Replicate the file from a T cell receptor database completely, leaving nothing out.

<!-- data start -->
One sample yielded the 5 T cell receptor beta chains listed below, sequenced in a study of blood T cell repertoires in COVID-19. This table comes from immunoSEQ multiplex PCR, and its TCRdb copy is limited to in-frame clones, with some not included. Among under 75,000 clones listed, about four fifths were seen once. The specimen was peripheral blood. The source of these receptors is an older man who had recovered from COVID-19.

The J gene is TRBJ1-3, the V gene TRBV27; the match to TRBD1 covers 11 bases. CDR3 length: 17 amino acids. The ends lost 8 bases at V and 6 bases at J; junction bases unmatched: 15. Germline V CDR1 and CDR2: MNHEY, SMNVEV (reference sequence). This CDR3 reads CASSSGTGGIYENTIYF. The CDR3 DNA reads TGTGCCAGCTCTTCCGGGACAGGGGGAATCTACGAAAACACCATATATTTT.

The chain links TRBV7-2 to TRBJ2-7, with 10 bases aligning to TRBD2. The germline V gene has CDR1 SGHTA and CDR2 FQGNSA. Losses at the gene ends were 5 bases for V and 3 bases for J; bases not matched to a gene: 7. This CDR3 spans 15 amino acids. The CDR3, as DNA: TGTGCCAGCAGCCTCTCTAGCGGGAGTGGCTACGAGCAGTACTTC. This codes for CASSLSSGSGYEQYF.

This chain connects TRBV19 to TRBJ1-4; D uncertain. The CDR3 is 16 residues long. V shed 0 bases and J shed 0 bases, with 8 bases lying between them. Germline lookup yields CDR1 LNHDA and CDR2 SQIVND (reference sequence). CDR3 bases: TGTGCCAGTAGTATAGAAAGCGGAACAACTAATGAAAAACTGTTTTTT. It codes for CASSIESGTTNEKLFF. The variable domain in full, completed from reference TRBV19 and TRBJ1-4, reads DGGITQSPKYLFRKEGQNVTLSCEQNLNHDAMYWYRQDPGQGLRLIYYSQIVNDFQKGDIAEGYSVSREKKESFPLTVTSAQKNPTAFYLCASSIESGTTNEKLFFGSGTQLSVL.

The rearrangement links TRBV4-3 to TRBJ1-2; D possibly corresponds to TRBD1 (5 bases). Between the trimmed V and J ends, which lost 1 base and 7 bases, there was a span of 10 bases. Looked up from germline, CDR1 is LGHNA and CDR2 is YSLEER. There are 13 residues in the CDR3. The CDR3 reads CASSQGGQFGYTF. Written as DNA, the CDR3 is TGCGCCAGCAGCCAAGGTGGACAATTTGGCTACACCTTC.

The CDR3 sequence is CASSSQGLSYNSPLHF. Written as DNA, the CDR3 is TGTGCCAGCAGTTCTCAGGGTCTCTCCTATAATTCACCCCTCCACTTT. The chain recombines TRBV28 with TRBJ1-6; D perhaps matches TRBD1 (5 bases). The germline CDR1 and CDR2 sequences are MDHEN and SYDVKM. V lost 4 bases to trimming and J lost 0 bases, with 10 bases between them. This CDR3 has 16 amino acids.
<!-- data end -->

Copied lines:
One sample yielded the 5 T cell receptor beta chains listed below, sequenced in a study of blood T cell repertoires in COVID-19. This table comes from immunoSEQ multiplex PCR, and its TCRdb copy is limited to in-frame clones, with some not included. Among under 75,000 clones listed, about four fifths were seen once. The specimen was peripheral blood. The source of these receptors is an older man who had recovered from COVID-19.

The J gene is TRBJ1-3, the V gene TRBV27; the match to TRBD1 covers 11 bases. CDR3 length: 17 amino acids. The ends lost 8 bases at V and 6 bases at J; junction bases unmatched: 15. Germline V CDR1 and CDR2: MNHEY, SMNVEV (reference sequence). This CDR3 reads CASSSGTGGIYENTIYF. The CDR3 DNA reads TGTGCCAGCTCTTCCGGGACAGGGGGAATCTACGAAAACACCATATATTTT.

The chain links TRBV7-2 to TRBJ2-7, with 10 bases aligning to TRBD2. The germline V gene has CDR1 SGHTA and CDR2 FQGNSA. Losses at the gene ends were 5 bases for V and 3 bases for J; bases not matched to a gene: 7. This CDR3 spans 15 amino acids. The CDR3, as DNA: TGTGCCAGCAGCCTCTCTAGCGGGAGTGGCTACGAGCAGTACTTC. This codes for CASSLSSGSGYEQYF.

This chain connects TRBV19 to TRBJ1-4; D uncertain. The CDR3 is 16 residues long. V shed 0 bases and J shed 0 bases, with 8 bases lying between them. Germline lookup yields CDR1 LNHDA and CDR2 SQIVND (reference sequence). CDR3 bases: TGTGCCAGTAGTATAGAAAGCGGAACAACTAATGAAAAACTGTTTTTT. It codes for CASSIESGTTNEKLFF. The variable domain in full, completed from reference TRBV19 and TRBJ1-4, reads DGGITQSPKYLFRKEGQNVTLSCEQNLNHDAMYWYRQDPGQGLRLIYYSQIVNDFQKGDIAEGYSVSREKKESFPLTVTSAQKNPTAFYLCASSIESGTTNEKLFFGSGTQLSVL.

The rearrangement links TRBV4-3 to TRBJ1-2; D possibly corresponds to TRBD1 (5 bases). Between the trimmed V and J ends, which lost 1 base and 7 bases, there was a span of 10 bases. Looked up from germline, CDR1 is LGHNA and CDR2 is YSLEER. There are 13 residues in the CDR3. The CDR3 reads CASSQGGQFGYTF. Written as DNA, the CDR3 is TGCGCCAGCAGCCAAGGTGGACAATTTGGCTACACCTTC.

The CDR3 sequence is CASSSQGLSYNSPLHF. Written as DNA, the CDR3 is TGTGCCAGCAGTTCTCAGGGTCTCTCCTATAATTCACCCCTCCACTTT. The chain recombines TRBV28 with TRBJ1-6; D perhaps matches TRBD1 (5 bases). The germline CDR1 and CDR2 sequences are MDHEN and SYDVKM. V lost 4 bases to trimming and J lost 0 bases, with 10 bases between them. This CDR3 has 16 amino acids.